by Rob Munro (Naish Africa) Maui has always been a steering pot for a lot of different surfing and windsurfing trends. Some of them grew up to be bigger, like kiting and some stayed in a niche. But all of them have something in common – they are fun. The group around watermen like Laird Hamilton, Dave Kalama, Robby Naish, Buzzy Kerbox or Shaun Ordonez socialized paddle surfing and brought it to an extreme level. In the past years, especially in summer time, you were able to see people paddling down the coast on oversized longboards mostly driven by Laird Hamilton and some of his friends this new sport combined traditional hawaiian canoe paddling with long board surfing. It didn’t take long to gain momentum on Maui and Oahu, partly as a great opportunity to get away from crowded surf spots as well as a work out when doing downwinders along Mauis prestige north shore stretch while surfing all the spots on the way down to Kanaha. Several major surfing publications also picked up the trend and by now you can see stand up surf boards on cars from Maui to California, South Africa, Australia, Japan and Europe’s coast line. Various surf and windsurf brands have taken on the trend and profit from their excperience in producing durable higher volume sandwich boards. The open mind of the windsurfing industry towards various facettes of the sport and the ability to use stand up boards also for longboard sailing in waves and flatwater brought this part of the water sport industry a bit closer together. In the end people like Robby Naish, Dave Kalama, Laird Hamilton and many others are simply adicted to being in the water with the right toys. Open mind is the key word there again that allows for such a great development. What can Stand Up Surfboards do? As usual what we can see in the first outgoing media is already the tip of the iceberg but I don’t know many other sports where the versatility is so obvious. Sure, the surfing part is core, popular and on the top of the list right now but it is amazing how many fun facettes there are. - The surfing part; Most hip right now. Stand up surfing gives a new aspect not only to old time surfers but also to first timers. Standing up on the board to begin with you see the waves easier as you are higher up, You are faster to get to the right position in the lineup, earlier on the wave and last but not least it is easier to get to uncrowded spots. As a general rule you should stay away from crowded surfing lineups or if you are good enough at least show the proper respect and share waves. This is the most important factor. There is enough room in the ocean that we can coexist with everybody else who is having fun out there. - Core training and distance paddling; The famous paddle board Molokai – Oahu Channel crossing sets the hard core example for the next way to use the boards. Distance paddling is kind of like going for a walk on the water. In some locations like Maui we race downwind trying to catch the open ocean swells and surf them by connecting as many glides as possible. But even in flatwater or no wind locations this is an amazing core workout exercise that is social at the same time. You can be racing each other (and you will be surprised to find out that it is more technique to go fast then actual power) or just being on a leisure cruise to check out the beach front properties – it schools your balance at the same time as strenghtens your body and joints. - And not to forget windsurfing. A lot of areas all around the world offer great surf but only light wind. Stick a rig on your stand up board and you will be able to catch waves and surf in conditions and places you have never imagined before. The almost lost tranquillity of just gliding along and checking out whats going on around you was almost lost to the high strung performance of modern windsurfing. With stand up paddling the balance should be restored again. I am not saying it is the perfect travel item but Windsurfing has always been connected to a certain frustration whenever the wind fails to cooperate. Now I don’t even raise my eyebrow anymore as I can be sure to have something to do that will definitely be fun. The fact that you catch waves not only helps your normal surfing but also improves your wavesailing and most importantly your wave judgment. Product development in Stand up surfing is blooming right now. The big advantages for the end-consumer are obvious as there is so much heritage of knowledge in both construction as well as shaping. Here is a brief look into what’s happening in terms of development: Shapes: There is certain tendencies that are naturally to any development of something new. More defined directions are addressed and things will get partly more specialized for a while. At the same time the classic longboard style is setting the pace as the most universal shape for a wide variety of applications from pure stand up surfing to core workout paddling. Those boards have the advantage to perform in anything really well. They might not be the fastest boards for downwinders and not the absolute top notch in pure surfing but they do everything well. Right now the range from 10’0’’ to 12’’ with a width between 28 and 31”. This, for m,e is the best choice as you get a board that is fun in everything. With step rails and thinner tails even the biggest of those boards get very responsive, stable and easy to ride. In pure surfing there is a lot of development towards shorter boards. Again they have certain advantages and disadvantages. The shorter you go the less momentum the board keeps when paddling in a wave. On the other hand you can surf more hollow waves and the maneuverbility in terms of turning on a wave gets more sportive. They are usually harder to ride as they require more balance. The fins are also smaller to loosen the boards up even more. Right now the development ranges around 9 to 10’ with widths around 27 3/4/ to 29. Quad fin setups are also getting popular on those shapes as they provide a lot ot thrust combined with great turning when done right. As stand up paddling allows you to catch waves extremely early it is also a great platform for bigger waves. Currently there are more and more prototypes showing up that are going more towards classic gun outlines ranging from 11’ to 13’ – they feature a pointier nose and a pintail together with faster rockerlines and thruster fin setups. They allow to drop into much bigger waves early and still have the control on the face of the wave due to their gunnier outline and the smaller tail. Width wise they range between 27’’ and 29”. I expect to see solid big wave surfing with those boards as you can cruise the outside reefs without the need of a jet ski. In certan places a stand up racing scene starts to develop as well. Coming from a paddle board background which is extremely strong in Hawaii, Australia and California long distance paddles are popular and you can see some boards being designed specifically for that. They are usually longer ranging up to 16’ and very narrow at about 27” to 28” with a partly strong v- bottom and a very fast and flatter rockerline. I would call them specialist boards as they are pretty much limited to paddling in a straight line and do not offer the option to surf. In terms of construction stand up surfing profits a lot through the windsurfing industry as the used constructions are already proven for so long that they can be directly applied to stand up boards. Weight plays a slightly different role in stand up surfing then in windsurfing as it is not necessarily a bad thing as slightly heavier boards keep more momentum than lighter boards which makes it easier to catch waves and to keep speed. The goal is to reach a combinaton of best durability, comfortable weight to carry and the right shape. All in all I believe that all this development of custom boards will benefit the production boards. The beauty of this sport is that you can get away with one board that does it all. The goal in development is to make those boards easy to ride no matter if you are surfing or just paddling around on a lake for exercise or to cruise around with friends. Looking at the sport at this point I think that there will always be the surfing part which is the core of the development. At the same time I can see that it is taking a certain place as a outdoors workout trend – kind of like nordic walking on water. Being on the water, gettting a full body core work out and being able to be social at the same time is not combined in too many sports nowadays but stand up paddling is definitely making its way right in there. It is easy to get into Stand Up Paddling and a lot of you may think that R7000-8500- is a lot for a board, but it’s still cheaper than the average kite and you only need one! Then you also need a board and a harness, so not so bad after all hey? Demos, Clinics and Lessons are available from the following Naish SUP Centers:: The Cape Dr HQ shop @ 64 Blaauwberg Road, Tableview Lifestyle Surf Shop – Muizenberg Friday Island – Langebaan The Paddle Center – Fishoek Check out the Naish gear @ www.naishsurfing.com or www.naishafrica.com. Also the great video presentation of SUP @ www.naish.tv ...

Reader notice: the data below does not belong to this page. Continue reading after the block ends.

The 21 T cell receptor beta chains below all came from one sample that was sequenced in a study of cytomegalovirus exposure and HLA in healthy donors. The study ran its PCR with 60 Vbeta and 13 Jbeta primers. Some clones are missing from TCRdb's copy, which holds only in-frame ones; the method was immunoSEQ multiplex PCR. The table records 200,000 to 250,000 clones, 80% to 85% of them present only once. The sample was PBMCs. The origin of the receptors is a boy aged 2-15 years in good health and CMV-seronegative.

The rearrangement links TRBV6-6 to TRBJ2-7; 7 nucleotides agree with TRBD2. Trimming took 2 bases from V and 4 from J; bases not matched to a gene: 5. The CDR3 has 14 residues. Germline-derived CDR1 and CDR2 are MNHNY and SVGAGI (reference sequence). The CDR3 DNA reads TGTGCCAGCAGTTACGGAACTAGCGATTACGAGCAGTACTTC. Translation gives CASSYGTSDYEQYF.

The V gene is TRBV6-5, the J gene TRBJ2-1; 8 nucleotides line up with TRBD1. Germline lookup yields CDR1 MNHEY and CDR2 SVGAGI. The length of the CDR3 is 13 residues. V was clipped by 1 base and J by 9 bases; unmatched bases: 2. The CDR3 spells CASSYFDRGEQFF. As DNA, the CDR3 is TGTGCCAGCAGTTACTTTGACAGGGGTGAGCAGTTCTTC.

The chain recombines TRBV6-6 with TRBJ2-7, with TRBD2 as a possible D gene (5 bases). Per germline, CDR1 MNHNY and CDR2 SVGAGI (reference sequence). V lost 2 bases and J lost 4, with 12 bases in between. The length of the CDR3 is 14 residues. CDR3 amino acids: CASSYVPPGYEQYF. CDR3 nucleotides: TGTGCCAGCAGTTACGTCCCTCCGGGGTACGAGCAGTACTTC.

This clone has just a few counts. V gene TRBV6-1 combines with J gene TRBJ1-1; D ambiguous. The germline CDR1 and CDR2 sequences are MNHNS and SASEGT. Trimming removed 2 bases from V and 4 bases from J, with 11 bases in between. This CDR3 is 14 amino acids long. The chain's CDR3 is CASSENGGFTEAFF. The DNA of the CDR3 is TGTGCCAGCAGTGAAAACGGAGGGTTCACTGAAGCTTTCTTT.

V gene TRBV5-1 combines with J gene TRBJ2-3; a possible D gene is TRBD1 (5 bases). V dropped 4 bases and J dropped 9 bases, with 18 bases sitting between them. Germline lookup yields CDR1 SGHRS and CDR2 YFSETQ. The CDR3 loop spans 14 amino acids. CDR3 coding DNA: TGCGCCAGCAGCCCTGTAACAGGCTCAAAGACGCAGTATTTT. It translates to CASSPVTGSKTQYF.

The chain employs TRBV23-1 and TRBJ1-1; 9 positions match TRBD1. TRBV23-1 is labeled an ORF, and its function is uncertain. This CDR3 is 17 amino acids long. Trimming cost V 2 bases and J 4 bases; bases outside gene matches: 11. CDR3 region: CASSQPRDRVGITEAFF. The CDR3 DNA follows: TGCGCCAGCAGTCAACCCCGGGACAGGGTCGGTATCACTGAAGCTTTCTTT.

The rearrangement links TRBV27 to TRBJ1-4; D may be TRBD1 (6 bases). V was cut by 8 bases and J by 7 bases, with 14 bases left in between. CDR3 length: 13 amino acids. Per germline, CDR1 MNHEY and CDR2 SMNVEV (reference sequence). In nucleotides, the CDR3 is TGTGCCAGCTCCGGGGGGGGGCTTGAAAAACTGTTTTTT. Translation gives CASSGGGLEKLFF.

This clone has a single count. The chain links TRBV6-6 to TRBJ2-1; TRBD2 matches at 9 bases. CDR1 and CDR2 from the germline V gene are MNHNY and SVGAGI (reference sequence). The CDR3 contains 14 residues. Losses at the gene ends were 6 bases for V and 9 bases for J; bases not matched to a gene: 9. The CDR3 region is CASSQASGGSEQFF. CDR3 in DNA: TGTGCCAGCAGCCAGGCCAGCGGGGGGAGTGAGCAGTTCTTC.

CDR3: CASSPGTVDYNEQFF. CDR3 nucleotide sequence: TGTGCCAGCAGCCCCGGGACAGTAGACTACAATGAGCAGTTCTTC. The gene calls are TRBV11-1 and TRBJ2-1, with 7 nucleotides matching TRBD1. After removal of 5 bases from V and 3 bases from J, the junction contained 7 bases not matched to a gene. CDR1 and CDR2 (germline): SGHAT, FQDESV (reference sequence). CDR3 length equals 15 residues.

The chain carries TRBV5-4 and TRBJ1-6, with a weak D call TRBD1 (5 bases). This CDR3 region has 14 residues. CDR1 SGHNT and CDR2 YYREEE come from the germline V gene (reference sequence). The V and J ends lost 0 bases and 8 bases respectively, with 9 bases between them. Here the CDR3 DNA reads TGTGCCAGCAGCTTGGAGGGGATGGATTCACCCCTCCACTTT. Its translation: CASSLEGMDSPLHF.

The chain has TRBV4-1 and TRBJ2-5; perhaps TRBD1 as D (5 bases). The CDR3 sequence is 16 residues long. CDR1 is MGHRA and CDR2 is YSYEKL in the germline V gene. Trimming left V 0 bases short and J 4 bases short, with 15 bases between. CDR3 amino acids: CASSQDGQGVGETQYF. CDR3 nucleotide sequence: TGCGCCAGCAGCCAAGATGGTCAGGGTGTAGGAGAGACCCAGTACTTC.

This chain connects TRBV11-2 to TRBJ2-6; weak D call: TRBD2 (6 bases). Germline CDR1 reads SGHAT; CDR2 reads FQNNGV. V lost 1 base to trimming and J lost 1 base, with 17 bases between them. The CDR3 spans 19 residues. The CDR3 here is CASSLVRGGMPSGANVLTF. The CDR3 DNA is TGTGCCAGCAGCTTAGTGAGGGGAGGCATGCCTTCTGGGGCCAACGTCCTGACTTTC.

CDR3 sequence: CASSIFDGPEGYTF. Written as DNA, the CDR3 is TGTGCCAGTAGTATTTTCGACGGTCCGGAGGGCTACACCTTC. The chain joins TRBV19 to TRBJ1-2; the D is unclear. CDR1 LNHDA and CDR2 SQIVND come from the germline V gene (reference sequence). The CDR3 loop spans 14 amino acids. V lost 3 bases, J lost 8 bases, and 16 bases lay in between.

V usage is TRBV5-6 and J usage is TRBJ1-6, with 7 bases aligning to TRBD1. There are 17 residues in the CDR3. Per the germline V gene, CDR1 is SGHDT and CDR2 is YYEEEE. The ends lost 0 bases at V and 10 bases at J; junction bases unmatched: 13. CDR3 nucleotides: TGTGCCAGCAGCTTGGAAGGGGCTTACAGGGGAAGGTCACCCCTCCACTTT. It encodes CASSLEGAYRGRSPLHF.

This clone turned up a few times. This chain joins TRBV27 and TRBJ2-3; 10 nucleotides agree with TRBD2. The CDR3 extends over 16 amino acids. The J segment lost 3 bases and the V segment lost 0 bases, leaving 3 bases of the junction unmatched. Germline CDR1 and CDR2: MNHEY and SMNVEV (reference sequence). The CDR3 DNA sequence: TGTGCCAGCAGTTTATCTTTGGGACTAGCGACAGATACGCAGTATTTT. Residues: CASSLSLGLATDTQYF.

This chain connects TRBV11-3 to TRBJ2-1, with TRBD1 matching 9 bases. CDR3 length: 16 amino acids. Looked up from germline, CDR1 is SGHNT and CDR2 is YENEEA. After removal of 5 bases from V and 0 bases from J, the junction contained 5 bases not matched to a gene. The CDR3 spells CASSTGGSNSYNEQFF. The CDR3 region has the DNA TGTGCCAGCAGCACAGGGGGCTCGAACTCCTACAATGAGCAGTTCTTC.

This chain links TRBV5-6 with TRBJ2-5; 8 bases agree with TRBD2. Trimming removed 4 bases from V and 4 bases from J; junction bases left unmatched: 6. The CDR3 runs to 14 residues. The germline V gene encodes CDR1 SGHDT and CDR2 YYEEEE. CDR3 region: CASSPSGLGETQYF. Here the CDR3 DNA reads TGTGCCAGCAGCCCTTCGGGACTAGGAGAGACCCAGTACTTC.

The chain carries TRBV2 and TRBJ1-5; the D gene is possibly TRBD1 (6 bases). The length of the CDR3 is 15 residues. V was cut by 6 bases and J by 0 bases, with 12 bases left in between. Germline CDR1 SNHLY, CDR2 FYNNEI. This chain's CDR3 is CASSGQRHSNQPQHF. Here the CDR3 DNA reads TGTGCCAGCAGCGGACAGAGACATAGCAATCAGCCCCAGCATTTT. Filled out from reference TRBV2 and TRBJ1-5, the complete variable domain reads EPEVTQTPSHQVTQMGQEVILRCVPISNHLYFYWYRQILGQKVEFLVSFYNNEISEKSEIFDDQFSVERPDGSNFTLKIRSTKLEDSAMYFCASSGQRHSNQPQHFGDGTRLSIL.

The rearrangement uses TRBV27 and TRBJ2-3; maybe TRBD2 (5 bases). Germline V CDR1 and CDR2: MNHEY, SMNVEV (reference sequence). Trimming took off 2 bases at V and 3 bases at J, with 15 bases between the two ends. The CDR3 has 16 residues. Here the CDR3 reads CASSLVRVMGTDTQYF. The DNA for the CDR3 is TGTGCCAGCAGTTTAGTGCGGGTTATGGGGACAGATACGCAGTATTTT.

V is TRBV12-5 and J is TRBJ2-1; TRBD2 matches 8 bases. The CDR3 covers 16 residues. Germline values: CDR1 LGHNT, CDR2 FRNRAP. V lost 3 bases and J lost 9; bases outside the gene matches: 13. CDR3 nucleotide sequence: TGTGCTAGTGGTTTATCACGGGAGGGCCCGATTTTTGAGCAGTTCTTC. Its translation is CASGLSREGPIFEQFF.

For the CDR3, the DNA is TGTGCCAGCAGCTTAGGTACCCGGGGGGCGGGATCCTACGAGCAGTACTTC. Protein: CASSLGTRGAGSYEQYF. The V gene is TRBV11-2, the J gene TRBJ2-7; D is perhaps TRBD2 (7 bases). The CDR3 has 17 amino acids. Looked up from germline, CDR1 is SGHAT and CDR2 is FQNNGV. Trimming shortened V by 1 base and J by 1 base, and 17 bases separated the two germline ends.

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Submitted by ikiteboarding on 04/15/2008 - 20:38